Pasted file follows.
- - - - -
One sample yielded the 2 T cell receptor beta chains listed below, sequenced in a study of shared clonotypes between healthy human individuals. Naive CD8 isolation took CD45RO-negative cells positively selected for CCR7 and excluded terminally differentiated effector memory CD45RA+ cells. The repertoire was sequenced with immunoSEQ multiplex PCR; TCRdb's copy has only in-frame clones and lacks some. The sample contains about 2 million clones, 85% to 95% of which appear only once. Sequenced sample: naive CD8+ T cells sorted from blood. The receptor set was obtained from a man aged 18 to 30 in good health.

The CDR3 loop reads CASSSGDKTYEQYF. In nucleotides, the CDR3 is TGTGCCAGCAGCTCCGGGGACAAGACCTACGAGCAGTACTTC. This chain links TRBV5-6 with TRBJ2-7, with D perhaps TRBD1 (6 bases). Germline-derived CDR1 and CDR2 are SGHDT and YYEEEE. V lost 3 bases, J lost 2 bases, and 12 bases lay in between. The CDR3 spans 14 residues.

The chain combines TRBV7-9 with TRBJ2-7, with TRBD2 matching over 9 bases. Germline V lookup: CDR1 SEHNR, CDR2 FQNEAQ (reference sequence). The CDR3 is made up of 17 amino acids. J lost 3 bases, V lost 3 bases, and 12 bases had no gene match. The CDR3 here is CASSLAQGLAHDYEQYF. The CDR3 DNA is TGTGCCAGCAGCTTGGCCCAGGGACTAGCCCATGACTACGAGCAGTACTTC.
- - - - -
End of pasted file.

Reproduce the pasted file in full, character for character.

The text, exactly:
One sample yielded the 2 T cell receptor beta chains listed below, sequenced in a study of shared clonotypes between healthy human individuals. Naive CD8 isolation took CD45RO-negative cells positively selected for CCR7 and excluded terminally differentiated effector memory CD45RA+ cells. The repertoire was sequenced with immunoSEQ multiplex PCR; TCRdb's copy has only in-frame clones and lacks some. The sample contains about 2 million clones, 85% to 95% of which appear only once. Sequenced sample: naive CD8+ T cells sorted from blood. The receptor set was obtained from a man aged 18 to 30 in good health.

The CDR3 loop reads CASSSGDKTYEQYF. In nucleotides, the CDR3 is TGTGCCAGCAGCTCCGGGGACAAGACCTACGAGCAGTACTTC. This chain links TRBV5-6 with TRBJ2-7, with D perhaps TRBD1 (6 bases). Germline-derived CDR1 and CDR2 are SGHDT and YYEEEE. V lost 3 bases, J lost 2 bases, and 12 bases lay in between. The CDR3 spans 14 residues.

The chain combines TRBV7-9 with TRBJ2-7, with TRBD2 matching over 9 bases. Germline V lookup: CDR1 SEHNR, CDR2 FQNEAQ (reference sequence). The CDR3 is made up of 17 amino acids. J lost 3 bases, V lost 3 bases, and 12 bases had no gene match. The CDR3 here is CASSLAQGLAHDYEQYF. The CDR3 DNA is TGTGCCAGCAGCTTGGCCCAGGGACTAGCCCATGACTACGAGCAGTACTTC.